God and Golf

God and Golf

God and Golf. I know for some folks, that's redundant. Golf is their god. Not me. But I confess: I love to golf. I love it for three reasons – all of which cause me to love God more. I call them the ABC's of Golf: Adventure. Beauty. Competition.


"Golf is a good walk, spoiled."  – Mark Twain

(That's funny, Mr. Twain. But if you'd kept your right elbow in, you would have enjoyed your walk much more.)

Ok, I admit golf may seem the most predictable, sanitized adventure ever imagined. 18 consecutive holes hitting a dimpled ball into a tin cup, with aggravating inaccuracy. And, while most adventures pose a risk of danger, the only possible peril of golf is getting bushwhacked by a green-side goose. Nevertheless, adventure can be found on the links, as I first discovered as a young boy ...

My introduction to golf began around age 10, when my brother Mike and I found some old golf clubs and ventured off to Hansen golf course, a par-3 beauty in Wauwatosa, WI. We were just kids, paying a buck or two to play nine holes. It was a glorious new adventure with failures and victories.

Collection of golf balls close up.
A Treasure Trove

But a second, surprising adventure nearly supplanted the game itself.  It wasn't hitting golf balls, but finding golf balls. Each new discovery (in a pond or thick brush) was a glistening treasure, a pirate's booty.  

I caught this adventurous bug when I was ~12 years old. My friend (Brad Stenz) joined me for an early round of golf at Hansen's 9-hole course. We were the first players off the tee, before 6am. As the morning dew soaked our shoes and the sun began to rise, we hit our tee shots on hole #4.  Then, shouldering our bags, we trudged around a pond via a murky path through the woods, to reach the putting green. Then, we saw them. Hundreds of them. Golf balls everywhere, strewn throughout the woods – like gems and rubies cast upon the pine-needled floor. Apparently overnight, someone drained the pond of its gold, hurling rescued balls into the woods. Brad dove left as I scrambled right, plunging into the forest to pluck white orbs of wonder. Every pocket of our shorts and golf bags was packed with newfound treasures, like bulging chipmunk cheeks storing a winter-trove of nuts.

To this day, my love for finding golf balls is exceeded only by my love for the game of golf (and only by a small fraction). There is a boyhood adventure in every round of golf!


God has left artifacts of His beauty throughout nature, but (in my opinion) there is no natural beauty as captivating as a well-maintained golf course. In fact, when I think of heaven, I think of a restored Eden on the New Earth that we will walk. And the closest thing I can think of to Eden is a beautiful golf course. Nature, under control.

Nature Under Control

I once had the privilege of watching a round of golf for the Masters Tournament, at Augusta National (my friend, Mike S, won tickets to the Wednesday practice round). Many who have visited Augusta National deem it to be one of the most beautiful venues in golf. Vivid green grass, tailored fairways, blooming azaleas surround Bobby Jones' architectural masterpiece. While there, it was nearly like breathing celestial air.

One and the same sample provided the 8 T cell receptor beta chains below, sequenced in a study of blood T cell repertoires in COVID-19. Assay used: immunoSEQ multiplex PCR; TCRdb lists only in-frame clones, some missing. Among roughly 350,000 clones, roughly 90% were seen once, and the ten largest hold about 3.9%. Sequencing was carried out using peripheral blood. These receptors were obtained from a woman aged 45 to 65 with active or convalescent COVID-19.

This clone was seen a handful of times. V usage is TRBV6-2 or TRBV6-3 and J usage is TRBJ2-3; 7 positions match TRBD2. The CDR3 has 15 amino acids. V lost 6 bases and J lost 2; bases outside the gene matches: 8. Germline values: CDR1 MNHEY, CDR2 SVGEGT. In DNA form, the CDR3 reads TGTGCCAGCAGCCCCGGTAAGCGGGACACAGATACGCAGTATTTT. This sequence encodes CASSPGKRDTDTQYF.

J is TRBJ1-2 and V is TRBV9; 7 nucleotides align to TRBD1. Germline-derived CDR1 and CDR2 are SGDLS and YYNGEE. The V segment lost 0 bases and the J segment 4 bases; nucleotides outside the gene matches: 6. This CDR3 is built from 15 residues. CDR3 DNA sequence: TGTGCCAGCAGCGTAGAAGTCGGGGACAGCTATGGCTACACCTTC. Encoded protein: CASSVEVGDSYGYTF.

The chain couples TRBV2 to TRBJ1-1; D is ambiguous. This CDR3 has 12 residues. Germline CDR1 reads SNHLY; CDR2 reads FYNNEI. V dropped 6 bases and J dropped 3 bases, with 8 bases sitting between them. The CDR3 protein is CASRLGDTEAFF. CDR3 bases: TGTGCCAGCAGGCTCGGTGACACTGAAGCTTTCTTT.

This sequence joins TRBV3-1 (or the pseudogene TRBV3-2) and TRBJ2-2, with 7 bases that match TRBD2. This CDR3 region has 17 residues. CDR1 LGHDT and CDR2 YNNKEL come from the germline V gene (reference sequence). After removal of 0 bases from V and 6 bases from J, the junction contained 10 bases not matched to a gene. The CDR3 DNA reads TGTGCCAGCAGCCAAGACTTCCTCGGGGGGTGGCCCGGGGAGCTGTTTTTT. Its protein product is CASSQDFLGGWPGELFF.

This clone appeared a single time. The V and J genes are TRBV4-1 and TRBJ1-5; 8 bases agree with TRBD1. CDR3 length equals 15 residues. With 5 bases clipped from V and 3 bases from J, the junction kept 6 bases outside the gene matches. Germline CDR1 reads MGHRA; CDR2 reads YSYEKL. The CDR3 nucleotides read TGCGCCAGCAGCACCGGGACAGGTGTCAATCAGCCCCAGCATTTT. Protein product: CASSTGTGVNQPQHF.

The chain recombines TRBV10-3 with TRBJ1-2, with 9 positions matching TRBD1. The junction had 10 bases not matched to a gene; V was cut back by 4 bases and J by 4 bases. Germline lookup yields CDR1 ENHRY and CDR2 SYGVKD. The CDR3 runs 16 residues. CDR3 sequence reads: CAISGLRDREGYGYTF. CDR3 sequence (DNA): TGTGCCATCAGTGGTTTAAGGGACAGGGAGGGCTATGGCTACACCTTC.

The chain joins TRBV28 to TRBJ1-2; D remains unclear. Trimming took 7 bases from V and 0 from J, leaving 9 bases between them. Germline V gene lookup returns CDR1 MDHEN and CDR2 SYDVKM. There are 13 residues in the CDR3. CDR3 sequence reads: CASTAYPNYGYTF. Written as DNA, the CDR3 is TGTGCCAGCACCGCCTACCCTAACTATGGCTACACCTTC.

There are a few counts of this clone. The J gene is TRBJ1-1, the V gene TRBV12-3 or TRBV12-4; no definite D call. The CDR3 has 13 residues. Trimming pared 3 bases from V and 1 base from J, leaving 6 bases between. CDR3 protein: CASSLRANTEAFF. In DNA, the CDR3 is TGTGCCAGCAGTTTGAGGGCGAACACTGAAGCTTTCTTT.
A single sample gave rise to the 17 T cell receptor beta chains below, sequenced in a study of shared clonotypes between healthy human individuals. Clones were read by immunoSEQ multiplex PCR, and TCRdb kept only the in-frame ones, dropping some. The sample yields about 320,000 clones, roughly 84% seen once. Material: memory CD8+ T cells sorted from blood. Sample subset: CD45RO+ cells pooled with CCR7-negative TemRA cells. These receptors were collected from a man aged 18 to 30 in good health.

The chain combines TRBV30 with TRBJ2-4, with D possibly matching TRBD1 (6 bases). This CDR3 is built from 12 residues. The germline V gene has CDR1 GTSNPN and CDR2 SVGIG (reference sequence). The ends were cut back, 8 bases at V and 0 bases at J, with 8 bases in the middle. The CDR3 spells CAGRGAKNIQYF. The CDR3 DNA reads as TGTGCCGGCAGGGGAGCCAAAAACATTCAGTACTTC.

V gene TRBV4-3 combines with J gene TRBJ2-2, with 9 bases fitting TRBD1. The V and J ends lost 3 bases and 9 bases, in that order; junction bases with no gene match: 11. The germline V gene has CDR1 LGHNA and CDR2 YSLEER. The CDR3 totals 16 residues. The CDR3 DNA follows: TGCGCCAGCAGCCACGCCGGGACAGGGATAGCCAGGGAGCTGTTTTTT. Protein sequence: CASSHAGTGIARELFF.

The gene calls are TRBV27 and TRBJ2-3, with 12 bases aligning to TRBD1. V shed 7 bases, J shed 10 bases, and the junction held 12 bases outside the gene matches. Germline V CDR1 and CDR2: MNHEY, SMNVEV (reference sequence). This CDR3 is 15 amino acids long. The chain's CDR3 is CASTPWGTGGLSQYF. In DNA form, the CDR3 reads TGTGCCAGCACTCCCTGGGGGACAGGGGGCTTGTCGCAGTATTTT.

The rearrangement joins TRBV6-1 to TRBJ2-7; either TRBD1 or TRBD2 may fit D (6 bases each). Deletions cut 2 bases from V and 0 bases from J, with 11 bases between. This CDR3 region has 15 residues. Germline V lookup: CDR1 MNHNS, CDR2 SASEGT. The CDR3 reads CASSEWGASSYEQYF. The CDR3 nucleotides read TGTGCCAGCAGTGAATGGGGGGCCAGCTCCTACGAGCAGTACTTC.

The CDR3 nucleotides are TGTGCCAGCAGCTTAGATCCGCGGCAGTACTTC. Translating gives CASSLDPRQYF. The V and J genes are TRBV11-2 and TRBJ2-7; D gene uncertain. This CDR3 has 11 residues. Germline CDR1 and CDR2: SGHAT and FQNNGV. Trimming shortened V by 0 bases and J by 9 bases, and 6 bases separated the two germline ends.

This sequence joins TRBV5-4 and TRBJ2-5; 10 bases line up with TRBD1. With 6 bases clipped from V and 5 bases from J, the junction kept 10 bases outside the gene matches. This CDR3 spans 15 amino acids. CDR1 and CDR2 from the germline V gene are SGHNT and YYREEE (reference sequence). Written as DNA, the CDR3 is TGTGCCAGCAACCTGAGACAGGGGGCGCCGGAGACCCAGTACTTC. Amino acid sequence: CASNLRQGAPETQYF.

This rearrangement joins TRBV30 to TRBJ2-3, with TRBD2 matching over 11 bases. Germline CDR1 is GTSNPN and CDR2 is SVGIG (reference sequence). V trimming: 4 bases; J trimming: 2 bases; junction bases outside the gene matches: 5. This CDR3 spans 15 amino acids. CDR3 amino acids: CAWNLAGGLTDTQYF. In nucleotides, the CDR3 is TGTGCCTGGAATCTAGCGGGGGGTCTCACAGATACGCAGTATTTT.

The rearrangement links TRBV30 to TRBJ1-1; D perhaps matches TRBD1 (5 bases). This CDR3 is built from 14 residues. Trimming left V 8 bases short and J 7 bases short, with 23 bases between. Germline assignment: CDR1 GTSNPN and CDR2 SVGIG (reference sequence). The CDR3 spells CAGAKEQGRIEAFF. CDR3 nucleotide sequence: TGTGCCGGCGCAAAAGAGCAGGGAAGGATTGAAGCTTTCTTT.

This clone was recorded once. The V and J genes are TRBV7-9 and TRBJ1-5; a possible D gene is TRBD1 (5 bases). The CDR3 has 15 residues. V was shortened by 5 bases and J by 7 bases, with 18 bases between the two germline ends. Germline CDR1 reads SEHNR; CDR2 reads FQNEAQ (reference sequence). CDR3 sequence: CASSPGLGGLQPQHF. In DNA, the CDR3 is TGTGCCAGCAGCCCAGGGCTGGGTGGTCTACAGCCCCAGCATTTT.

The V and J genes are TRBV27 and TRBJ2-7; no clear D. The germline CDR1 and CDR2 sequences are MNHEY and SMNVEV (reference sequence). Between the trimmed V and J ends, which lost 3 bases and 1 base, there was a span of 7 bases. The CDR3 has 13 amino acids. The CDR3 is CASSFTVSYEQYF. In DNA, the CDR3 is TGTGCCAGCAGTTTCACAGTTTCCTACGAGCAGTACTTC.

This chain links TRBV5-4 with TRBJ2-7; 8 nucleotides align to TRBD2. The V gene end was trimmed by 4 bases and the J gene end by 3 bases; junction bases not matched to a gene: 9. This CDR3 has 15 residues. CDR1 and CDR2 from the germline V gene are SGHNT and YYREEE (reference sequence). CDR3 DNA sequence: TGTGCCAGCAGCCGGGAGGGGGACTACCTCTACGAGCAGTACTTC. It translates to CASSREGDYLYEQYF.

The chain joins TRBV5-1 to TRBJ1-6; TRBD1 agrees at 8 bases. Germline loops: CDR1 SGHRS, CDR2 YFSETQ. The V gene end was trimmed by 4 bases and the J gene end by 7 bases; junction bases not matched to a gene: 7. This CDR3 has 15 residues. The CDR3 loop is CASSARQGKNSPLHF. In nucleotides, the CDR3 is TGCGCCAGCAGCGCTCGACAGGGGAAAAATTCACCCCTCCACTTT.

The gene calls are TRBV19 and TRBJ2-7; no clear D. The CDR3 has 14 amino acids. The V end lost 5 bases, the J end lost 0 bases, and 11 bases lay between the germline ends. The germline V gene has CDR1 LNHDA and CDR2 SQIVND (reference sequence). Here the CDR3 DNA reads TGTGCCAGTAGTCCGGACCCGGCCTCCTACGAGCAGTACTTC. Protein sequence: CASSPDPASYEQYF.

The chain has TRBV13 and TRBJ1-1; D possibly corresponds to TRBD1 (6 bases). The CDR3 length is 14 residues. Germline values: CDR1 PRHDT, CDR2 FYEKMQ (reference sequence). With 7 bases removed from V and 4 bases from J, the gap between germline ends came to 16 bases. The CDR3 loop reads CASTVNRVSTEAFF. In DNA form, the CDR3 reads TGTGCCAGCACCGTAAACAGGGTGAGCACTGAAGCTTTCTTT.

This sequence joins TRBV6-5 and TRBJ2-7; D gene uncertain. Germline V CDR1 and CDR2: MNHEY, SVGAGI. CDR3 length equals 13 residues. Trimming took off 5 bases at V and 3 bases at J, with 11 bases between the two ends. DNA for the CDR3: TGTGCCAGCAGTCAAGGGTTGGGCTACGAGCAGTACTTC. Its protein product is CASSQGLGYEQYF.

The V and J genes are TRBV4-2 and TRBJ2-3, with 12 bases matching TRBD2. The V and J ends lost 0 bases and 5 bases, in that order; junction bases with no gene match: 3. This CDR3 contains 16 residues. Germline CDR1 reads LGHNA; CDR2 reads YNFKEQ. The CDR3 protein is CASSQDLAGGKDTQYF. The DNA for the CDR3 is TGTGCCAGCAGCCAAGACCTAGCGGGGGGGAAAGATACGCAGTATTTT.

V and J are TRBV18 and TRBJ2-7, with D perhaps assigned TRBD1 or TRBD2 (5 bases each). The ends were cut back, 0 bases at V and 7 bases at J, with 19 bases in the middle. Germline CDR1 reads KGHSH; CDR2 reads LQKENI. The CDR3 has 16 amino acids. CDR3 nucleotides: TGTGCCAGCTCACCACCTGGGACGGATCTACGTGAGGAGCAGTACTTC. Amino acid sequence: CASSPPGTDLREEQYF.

So ethereal was the experience that I paused, got down on my hands and knees, and carefully inspected the grass for any weeds. Nope, I couldn't find one. Blue skies, puffy clouds, a refreshing breeze, and the most beautiful green lawns I'd ever seen. Even as I type this, my smile is broad and my eyes are aglow in the memory. Nature under control, breathtakingly on display. A pinnacle of beauty.


I know not everyone sees glory in competition, but I do. In fact, I think I was made by God to relish it. Not necessarily to beat everyone else, but rather to attempt to excel at something ... to be the best I can be. To master a task. To enjoy the shalom of (near)-perfection. Competition can bring out the best (or the worst) in us, and golf is inherently competitive, whether one is playing against buddies or simply against the course.

Near Hole-in-One

I've never had a hole-in-one, though I've come close twice. Both times, my tee shot hit the pin (flag) on the fly. Ironically, one shot hit the pin so flush that the ball ricocheted directly back at me – rolling the length of the green, down a slope, and into the pond for a two-stroke penalty.  Ouch! That added insult to injury. My score jumped from a 1 to a 5 on that hole.

But here is the surprise: you wouldn't have seen disappointment on my face. I knew I'd hit a fantastic shot, and I couldn't keep from smiling. It was beautiful! I was competing against The Course, and today it won. Sure, the result (ball in water) left a lot to be desired, but I wasn't only looking for the result. I was admiring the beauty of the process. The flight of the ball. The perfection of hitting the pin. The joy of making ideal contact with my 9 iron. The striving to bring The Course under my domain. To subdue it.

Perhaps that doesn't sound like competition to you ... so maybe competition is the wrong word. What is the right word? Maybe it's excellence? Or perfection? Aspiration?  Striving? Exertion? Whatever you call it, it's the desire to be your best and give every ounce of devotion, passion and energy to a noble task. What I love about golf is that it asks that of me. It reminds me of God's original mandate to mankind:

“Be fruitful and multiply, and fill the earth, and subdue it; and rule over ..."  Genesis 1:28

Subdue it and rule over. That's what I'm trying to do to a golf course. ☺

So, that's why God and Golf are good friends to me. Adventure. Beauty. Competition. God made me, in part, to experience these three.

P.S.  Two weeks ago I golfed with my friend, Mauri. Guess what? I found ... 59 golf balls. 59! So fun.